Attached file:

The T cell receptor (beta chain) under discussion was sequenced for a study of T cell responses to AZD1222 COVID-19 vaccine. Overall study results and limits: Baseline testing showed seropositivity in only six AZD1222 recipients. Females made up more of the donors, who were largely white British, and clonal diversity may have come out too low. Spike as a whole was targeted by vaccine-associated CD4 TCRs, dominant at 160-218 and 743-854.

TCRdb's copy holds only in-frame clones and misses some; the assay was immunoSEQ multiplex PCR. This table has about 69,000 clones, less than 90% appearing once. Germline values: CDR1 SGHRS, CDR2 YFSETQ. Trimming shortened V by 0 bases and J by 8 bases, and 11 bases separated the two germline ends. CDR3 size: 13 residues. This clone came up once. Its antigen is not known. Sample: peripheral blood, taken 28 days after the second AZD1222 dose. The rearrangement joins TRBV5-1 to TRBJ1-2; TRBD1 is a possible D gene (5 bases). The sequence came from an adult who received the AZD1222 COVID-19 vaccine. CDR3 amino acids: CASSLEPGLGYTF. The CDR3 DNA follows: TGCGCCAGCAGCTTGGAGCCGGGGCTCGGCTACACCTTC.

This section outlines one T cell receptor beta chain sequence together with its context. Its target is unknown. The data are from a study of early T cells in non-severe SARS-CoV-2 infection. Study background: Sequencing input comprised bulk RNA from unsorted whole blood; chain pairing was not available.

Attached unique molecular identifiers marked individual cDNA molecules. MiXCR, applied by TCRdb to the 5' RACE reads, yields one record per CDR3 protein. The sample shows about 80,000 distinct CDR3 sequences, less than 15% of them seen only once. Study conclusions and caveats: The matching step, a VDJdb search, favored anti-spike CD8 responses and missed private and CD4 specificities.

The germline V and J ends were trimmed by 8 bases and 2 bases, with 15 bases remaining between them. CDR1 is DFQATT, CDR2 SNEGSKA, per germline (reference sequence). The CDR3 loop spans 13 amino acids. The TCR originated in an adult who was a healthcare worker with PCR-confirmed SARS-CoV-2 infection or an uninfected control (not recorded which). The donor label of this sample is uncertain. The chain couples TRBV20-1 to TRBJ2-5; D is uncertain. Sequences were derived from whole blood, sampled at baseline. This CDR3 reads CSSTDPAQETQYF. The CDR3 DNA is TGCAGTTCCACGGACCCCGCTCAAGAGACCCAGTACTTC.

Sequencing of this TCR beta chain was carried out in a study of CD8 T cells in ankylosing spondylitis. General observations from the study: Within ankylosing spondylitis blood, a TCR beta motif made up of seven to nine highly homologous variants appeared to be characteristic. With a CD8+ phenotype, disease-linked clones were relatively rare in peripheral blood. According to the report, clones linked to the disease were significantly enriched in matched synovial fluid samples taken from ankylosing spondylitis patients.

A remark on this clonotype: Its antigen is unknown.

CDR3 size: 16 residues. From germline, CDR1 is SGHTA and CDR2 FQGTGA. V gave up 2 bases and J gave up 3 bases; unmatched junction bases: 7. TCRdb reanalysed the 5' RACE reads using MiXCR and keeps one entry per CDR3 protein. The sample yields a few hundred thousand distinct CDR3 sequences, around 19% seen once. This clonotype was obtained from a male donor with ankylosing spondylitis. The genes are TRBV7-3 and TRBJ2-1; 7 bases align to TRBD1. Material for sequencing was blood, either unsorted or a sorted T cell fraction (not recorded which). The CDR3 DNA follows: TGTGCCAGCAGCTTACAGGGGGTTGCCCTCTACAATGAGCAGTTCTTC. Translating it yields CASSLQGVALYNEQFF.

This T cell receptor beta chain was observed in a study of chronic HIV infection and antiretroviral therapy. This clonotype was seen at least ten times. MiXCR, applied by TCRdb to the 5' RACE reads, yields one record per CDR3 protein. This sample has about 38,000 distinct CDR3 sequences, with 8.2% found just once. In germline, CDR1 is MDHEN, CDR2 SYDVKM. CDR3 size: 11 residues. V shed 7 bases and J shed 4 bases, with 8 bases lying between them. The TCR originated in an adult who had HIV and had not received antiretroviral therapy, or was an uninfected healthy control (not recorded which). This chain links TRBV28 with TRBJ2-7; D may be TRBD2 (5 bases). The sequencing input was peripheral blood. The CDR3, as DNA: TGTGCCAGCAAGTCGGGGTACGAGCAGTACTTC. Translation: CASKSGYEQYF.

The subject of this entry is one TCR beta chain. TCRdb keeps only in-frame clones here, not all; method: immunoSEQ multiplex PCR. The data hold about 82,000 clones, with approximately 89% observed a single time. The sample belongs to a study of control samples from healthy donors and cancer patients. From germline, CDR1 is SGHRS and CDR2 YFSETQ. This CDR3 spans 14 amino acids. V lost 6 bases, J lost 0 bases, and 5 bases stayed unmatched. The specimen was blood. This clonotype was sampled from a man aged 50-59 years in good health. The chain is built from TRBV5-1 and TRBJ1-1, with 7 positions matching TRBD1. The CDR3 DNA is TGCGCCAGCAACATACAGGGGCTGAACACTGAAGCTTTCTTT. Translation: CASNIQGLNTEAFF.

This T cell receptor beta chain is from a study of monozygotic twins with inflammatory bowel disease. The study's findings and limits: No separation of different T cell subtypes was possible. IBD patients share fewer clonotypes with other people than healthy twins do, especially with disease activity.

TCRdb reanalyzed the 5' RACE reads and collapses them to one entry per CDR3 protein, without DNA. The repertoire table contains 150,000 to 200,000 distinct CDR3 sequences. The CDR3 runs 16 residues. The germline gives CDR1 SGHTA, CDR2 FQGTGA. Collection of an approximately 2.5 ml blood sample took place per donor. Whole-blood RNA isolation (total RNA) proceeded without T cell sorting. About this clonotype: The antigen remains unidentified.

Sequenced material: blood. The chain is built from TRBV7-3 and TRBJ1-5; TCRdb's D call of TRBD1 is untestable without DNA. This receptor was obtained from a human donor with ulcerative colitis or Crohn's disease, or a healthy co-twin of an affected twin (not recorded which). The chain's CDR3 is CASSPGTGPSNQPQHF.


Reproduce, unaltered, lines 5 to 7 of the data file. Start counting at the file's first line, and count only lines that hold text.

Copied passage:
The germline V and J ends were trimmed by 8 bases and 2 bases, with 15 bases remaining between them. CDR1 is DFQATT, CDR2 SNEGSKA, per germline (reference sequence). The CDR3 loop spans 13 amino acids. The TCR originated in an adult who was a healthcare worker with PCR-confirmed SARS-CoV-2 infection or an uninfected control (not recorded which). The donor label of this sample is uncertain. The chain couples TRBV20-1 to TRBJ2-5; D is uncertain. Sequences were derived from whole blood, sampled at baseline. This CDR3 reads CSSTDPAQETQYF. The CDR3 DNA is TGCAGTTCCACGGACCCCGCTCAAGAGACCCAGTACTTC.

Sequencing of this TCR beta chain was carried out in a study of CD8 T cells in ankylosing spondylitis. General observations from the study: Within ankylosing spondylitis blood, a TCR beta motif made up of seven to nine highly homologous variants appeared to be characteristic. With a CD8+ phenotype, disease-linked clones were relatively rare in peripheral blood. According to the report, clones linked to the disease were significantly enriched in matched synovial fluid samples taken from ankylosing spondylitis patients.

A remark on this clonotype: Its antigen is unknown.